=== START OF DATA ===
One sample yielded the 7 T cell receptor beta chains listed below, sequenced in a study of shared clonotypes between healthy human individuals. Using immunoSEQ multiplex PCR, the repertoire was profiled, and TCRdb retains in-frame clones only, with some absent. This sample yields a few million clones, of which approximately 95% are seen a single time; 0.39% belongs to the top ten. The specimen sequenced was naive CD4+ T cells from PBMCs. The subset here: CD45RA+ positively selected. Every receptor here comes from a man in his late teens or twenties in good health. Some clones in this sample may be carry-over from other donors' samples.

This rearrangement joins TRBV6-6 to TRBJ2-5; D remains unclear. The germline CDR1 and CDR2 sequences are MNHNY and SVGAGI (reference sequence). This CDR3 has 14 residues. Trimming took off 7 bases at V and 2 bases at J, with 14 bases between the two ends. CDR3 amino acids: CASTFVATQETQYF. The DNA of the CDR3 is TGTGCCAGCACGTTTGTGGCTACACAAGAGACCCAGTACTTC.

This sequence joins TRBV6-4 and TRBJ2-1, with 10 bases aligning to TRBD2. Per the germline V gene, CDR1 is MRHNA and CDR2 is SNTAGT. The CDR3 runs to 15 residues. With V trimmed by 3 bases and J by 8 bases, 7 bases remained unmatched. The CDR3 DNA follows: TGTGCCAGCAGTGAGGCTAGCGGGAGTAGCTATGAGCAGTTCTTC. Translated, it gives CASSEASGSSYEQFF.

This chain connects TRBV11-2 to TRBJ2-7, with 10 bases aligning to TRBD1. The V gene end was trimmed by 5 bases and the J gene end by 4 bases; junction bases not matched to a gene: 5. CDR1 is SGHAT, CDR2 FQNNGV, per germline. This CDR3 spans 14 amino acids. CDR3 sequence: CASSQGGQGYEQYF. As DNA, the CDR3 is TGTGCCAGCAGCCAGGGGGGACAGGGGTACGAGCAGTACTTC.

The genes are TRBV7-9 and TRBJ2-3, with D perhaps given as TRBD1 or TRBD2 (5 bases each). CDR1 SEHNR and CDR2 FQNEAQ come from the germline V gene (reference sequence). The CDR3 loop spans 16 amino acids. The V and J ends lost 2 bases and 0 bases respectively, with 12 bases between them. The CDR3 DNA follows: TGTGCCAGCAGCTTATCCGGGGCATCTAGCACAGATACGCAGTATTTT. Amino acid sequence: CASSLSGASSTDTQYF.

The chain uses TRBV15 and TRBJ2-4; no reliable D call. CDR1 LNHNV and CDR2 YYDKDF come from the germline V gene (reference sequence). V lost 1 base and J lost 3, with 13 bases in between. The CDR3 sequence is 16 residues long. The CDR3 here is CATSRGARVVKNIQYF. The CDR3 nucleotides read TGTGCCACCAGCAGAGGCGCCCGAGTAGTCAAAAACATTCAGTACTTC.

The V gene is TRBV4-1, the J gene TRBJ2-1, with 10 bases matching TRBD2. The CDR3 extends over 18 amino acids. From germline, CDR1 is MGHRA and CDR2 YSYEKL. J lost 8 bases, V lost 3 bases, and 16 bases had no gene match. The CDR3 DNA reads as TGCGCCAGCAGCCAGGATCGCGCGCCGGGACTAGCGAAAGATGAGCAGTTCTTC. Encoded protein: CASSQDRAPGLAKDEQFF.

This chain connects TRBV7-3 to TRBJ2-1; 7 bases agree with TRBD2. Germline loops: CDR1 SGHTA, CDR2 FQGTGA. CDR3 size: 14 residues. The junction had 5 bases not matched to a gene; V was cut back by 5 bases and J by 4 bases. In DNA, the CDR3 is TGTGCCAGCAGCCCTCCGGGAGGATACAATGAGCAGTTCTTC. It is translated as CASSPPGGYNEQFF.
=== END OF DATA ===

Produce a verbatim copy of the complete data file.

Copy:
One sample yielded the 7 T cell receptor beta chains listed below, sequenced in a study of shared clonotypes between healthy human individuals. Using immunoSEQ multiplex PCR, the repertoire was profiled, and TCRdb retains in-frame clones only, with some absent. This sample yields a few million clones, of which approximately 95% are seen a single time; 0.39% belongs to the top ten. The specimen sequenced was naive CD4+ T cells from PBMCs. The subset here: CD45RA+ positively selected. Every receptor here comes from a man in his late teens or twenties in good health. Some clones in this sample may be carry-over from other donors' samples.

This rearrangement joins TRBV6-6 to TRBJ2-5; D remains unclear. The germline CDR1 and CDR2 sequences are MNHNY and SVGAGI (reference sequence). This CDR3 has 14 residues. Trimming took off 7 bases at V and 2 bases at J, with 14 bases between the two ends. CDR3 amino acids: CASTFVATQETQYF. The DNA of the CDR3 is TGTGCCAGCACGTTTGTGGCTACACAAGAGACCCAGTACTTC.

This sequence joins TRBV6-4 and TRBJ2-1, with 10 bases aligning to TRBD2. Per the germline V gene, CDR1 is MRHNA and CDR2 is SNTAGT. The CDR3 runs to 15 residues. With V trimmed by 3 bases and J by 8 bases, 7 bases remained unmatched. The CDR3 DNA follows: TGTGCCAGCAGTGAGGCTAGCGGGAGTAGCTATGAGCAGTTCTTC. Translated, it gives CASSEASGSSYEQFF.

This chain connects TRBV11-2 to TRBJ2-7, with 10 bases aligning to TRBD1. The V gene end was trimmed by 5 bases and the J gene end by 4 bases; junction bases not matched to a gene: 5. CDR1 is SGHAT, CDR2 FQNNGV, per germline. This CDR3 spans 14 amino acids. CDR3 sequence: CASSQGGQGYEQYF. As DNA, the CDR3 is TGTGCCAGCAGCCAGGGGGGACAGGGGTACGAGCAGTACTTC.

The genes are TRBV7-9 and TRBJ2-3, with D perhaps given as TRBD1 or TRBD2 (5 bases each). CDR1 SEHNR and CDR2 FQNEAQ come from the germline V gene (reference sequence). The CDR3 loop spans 16 amino acids. The V and J ends lost 2 bases and 0 bases respectively, with 12 bases between them. The CDR3 DNA follows: TGTGCCAGCAGCTTATCCGGGGCATCTAGCACAGATACGCAGTATTTT. Amino acid sequence: CASSLSGASSTDTQYF.

The chain uses TRBV15 and TRBJ2-4; no reliable D call. CDR1 LNHNV and CDR2 YYDKDF come from the germline V gene (reference sequence). V lost 1 base and J lost 3, with 13 bases in between. The CDR3 sequence is 16 residues long. The CDR3 here is CATSRGARVVKNIQYF. The CDR3 nucleotides read TGTGCCACCAGCAGAGGCGCCCGAGTAGTCAAAAACATTCAGTACTTC.

The V gene is TRBV4-1, the J gene TRBJ2-1, with 10 bases matching TRBD2. The CDR3 extends over 18 amino acids. From germline, CDR1 is MGHRA and CDR2 YSYEKL. J lost 8 bases, V lost 3 bases, and 16 bases had no gene match. The CDR3 DNA reads as TGCGCCAGCAGCCAGGATCGCGCGCCGGGACTAGCGAAAGATGAGCAGTTCTTC. Encoded protein: CASSQDRAPGLAKDEQFF.

This chain connects TRBV7-3 to TRBJ2-1; 7 bases agree with TRBD2. Germline loops: CDR1 SGHTA, CDR2 FQGTGA. CDR3 size: 14 residues. The junction had 5 bases not matched to a gene; V was cut back by 5 bases and J by 4 bases. In DNA, the CDR3 is TGTGCCAGCAGCCCTCCGGGAGGATACAATGAGCAGTTCTTC. It is translated as CASSPPGGYNEQFF.